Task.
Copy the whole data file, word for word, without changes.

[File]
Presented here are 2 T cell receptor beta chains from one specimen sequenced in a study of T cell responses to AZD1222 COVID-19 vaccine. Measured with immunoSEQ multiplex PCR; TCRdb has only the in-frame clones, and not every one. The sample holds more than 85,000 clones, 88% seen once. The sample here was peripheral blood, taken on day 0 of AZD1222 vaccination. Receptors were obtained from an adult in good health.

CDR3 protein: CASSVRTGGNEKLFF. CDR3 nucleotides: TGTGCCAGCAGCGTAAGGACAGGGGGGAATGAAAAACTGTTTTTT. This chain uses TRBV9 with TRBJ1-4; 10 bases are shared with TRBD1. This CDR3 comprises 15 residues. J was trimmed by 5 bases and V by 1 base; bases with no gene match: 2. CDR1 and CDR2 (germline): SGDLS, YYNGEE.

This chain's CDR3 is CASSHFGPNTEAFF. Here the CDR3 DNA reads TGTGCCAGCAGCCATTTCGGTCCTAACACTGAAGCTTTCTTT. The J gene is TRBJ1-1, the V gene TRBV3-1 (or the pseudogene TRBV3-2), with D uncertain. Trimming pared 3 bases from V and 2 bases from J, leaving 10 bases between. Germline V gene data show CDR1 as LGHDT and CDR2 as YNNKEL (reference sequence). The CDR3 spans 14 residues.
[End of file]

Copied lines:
Presented here are 2 T cell receptor beta chains from one specimen sequenced in a study of T cell responses to AZD1222 COVID-19 vaccine. Measured with immunoSEQ multiplex PCR; TCRdb has only the in-frame clones, and not every one. The sample holds more than 85,000 clones, 88% seen once. The sample here was peripheral blood, taken on day 0 of AZD1222 vaccination. Receptors were obtained from an adult in good health.

CDR3 protein: CASSVRTGGNEKLFF. CDR3 nucleotides: TGTGCCAGCAGCGTAAGGACAGGGGGGAATGAAAAACTGTTTTTT. This chain uses TRBV9 with TRBJ1-4; 10 bases are shared with TRBD1. This CDR3 comprises 15 residues. J was trimmed by 5 bases and V by 1 base; bases with no gene match: 2. CDR1 and CDR2 (germline): SGDLS, YYNGEE.

This chain's CDR3 is CASSHFGPNTEAFF. Here the CDR3 DNA reads TGTGCCAGCAGCCATTTCGGTCCTAACACTGAAGCTTTCTTT. The J gene is TRBJ1-1, the V gene TRBV3-1 (or the pseudogene TRBV3-2), with D uncertain. Trimming pared 3 bases from V and 2 bases from J, leaving 10 bases between. Germline V gene data show CDR1 as LGHDT and CDR2 as YNNKEL (reference sequence). The CDR3 spans 14 residues.